The Birthright Israel Excel Summit took place virtually through Feb. 11 and included more than 5,000 students from more than 100 universities worldwide. Organized by Harvard and Columbia students, it featured keynote speakers such as Sen. Mitt Romney (R-Utah), Israeli actor and screenwriter Lior Raz, Moderna CMO Tal Zaks, Waze CEO Noam Bardin, Google Israel CEO Barak Regev, KIND founder Daniel Lubetzky and the Israeli Ambassador to the United States Gilad Erdan, among many others.
The inaugural 2021 online conference aimed to shift the conversation surrounding Israel on college campuses. Through high-profile, high-impact summits, the organization presents Israel’s robust array of contributions to the global community, allowing students of all faiths and backgrounds to connect with the State of Israel outside of the political arena that dominates campus sentiment.
Addressing summit participants on Feb. 9, Romney spoke about the importance of the U.S.-Israel relationship and opposition to BDS campaigns, maintaining that Israel “is a democracy that stands in a very difficult neighborhood, and that is a model in this region for the advantages of democracy, including technology innovation, economic vitality and military prowess.”
He expressed that with shared values, Israel is a valued partner to compete with authoritarian states, and any effort to delegitimize the nation is like “shooting ourselves in the foot.” The senator encouraged participants to speak their values.
When he founded Waze, he explained, everyone in the industry told him why his idea couldn’t work. “Never let the conventional wisdom that you can only do things [a certain] way get in the way of your plans,” advised Bardin.
On Feb. 11, Zaks spoke about his experience developing the vaccine for coronavirus, as well as watching Israel’s “sense of community and infrastructure for preparedness” that allowed the country “clear foresight” to procure vaccines quickly. The Jewish state, he said, is “leading the path” for other countries in this respect.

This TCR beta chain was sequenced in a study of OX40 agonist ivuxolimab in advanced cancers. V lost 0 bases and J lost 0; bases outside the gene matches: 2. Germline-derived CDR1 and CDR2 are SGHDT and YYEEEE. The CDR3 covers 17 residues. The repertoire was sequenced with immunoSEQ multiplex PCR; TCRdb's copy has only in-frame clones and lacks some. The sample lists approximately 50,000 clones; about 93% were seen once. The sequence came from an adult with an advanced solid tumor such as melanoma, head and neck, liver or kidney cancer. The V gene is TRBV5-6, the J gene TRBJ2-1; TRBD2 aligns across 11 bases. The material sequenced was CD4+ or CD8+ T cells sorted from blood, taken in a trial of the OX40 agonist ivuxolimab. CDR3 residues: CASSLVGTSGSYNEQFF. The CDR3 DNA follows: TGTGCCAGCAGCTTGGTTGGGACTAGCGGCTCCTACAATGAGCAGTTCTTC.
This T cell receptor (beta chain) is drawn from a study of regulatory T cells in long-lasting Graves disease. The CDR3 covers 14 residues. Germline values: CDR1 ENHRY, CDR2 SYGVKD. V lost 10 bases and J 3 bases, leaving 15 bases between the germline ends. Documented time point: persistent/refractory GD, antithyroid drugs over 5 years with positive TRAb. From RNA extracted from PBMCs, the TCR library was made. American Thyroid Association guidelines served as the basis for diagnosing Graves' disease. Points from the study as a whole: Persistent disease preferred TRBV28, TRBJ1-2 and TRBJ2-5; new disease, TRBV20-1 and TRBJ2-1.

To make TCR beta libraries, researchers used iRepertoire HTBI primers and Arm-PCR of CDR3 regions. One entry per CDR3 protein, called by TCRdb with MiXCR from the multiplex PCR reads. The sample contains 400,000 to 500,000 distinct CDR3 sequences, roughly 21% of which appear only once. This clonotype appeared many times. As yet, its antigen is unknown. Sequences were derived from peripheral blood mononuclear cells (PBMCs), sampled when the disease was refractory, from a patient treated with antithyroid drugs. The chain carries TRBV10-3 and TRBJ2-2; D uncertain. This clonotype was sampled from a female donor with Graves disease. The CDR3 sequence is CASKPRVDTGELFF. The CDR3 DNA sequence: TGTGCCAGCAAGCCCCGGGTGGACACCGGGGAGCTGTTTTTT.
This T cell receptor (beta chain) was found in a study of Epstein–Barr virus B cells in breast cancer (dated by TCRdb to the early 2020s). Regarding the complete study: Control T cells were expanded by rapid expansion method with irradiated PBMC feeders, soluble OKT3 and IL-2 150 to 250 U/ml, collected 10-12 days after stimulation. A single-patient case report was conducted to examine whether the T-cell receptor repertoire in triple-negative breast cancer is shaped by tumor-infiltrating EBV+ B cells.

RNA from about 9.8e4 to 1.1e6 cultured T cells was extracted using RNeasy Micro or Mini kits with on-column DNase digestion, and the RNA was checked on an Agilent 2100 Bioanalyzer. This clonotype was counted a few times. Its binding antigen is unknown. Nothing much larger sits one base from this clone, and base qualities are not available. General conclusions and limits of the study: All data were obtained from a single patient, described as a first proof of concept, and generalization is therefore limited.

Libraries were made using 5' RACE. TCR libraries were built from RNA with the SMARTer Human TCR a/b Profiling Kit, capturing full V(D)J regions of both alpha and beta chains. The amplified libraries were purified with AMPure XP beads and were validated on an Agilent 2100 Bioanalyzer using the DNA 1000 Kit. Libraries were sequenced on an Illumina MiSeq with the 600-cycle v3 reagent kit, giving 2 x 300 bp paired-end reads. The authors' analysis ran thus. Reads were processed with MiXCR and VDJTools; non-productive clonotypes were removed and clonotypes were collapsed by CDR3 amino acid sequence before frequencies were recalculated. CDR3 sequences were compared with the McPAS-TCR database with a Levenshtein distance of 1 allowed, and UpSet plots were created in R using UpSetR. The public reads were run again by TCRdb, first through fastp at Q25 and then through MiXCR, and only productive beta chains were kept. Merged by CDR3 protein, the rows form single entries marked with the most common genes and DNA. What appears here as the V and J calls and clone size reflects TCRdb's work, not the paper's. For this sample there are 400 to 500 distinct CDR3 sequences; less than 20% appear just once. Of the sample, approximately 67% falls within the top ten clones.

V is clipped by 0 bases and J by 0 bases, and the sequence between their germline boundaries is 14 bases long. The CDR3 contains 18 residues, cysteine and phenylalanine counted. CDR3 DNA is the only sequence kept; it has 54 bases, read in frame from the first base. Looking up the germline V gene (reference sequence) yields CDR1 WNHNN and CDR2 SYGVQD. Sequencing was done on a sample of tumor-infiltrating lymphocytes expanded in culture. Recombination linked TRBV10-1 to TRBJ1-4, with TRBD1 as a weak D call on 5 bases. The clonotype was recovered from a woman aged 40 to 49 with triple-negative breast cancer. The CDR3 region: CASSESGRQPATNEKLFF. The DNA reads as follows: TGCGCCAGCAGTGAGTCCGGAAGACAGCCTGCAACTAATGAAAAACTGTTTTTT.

The productive exchange of ideas in medicine and technology between the United States and Israel, he maintained, is based on “alignment of fundamental values about the sanctity of life, belief in science as a driving engine to what we do and unleashing individual creativity through constructive capitalism.”
Institutional partners for the summit included the World Jewish Congress, AIPAC, Hillel International, Chabad International, the World Union of Jewish Students, Christians United for Israel, American Jewish Committee, StandWithUs, the Simon Wiesenthal Center and JCC Global, in addition to a host of other entities, with more than 50 supporting organizations.
Initially launched at Harvard University in 2017 by graduate Max August, the first Israel Summit was founded with the help of Birthright Excel, where he is a fellow, to provide participants a broader understanding of Israel and offer nuanced, balanced dialogue about the country compared to the anti-Israel sentiment August had experienced on campus. He reported being first exposed to the anti-Israel sentiment on campus during his freshman year, telling JNS of feeling “silenced and nervous” when expressing his support for Israel.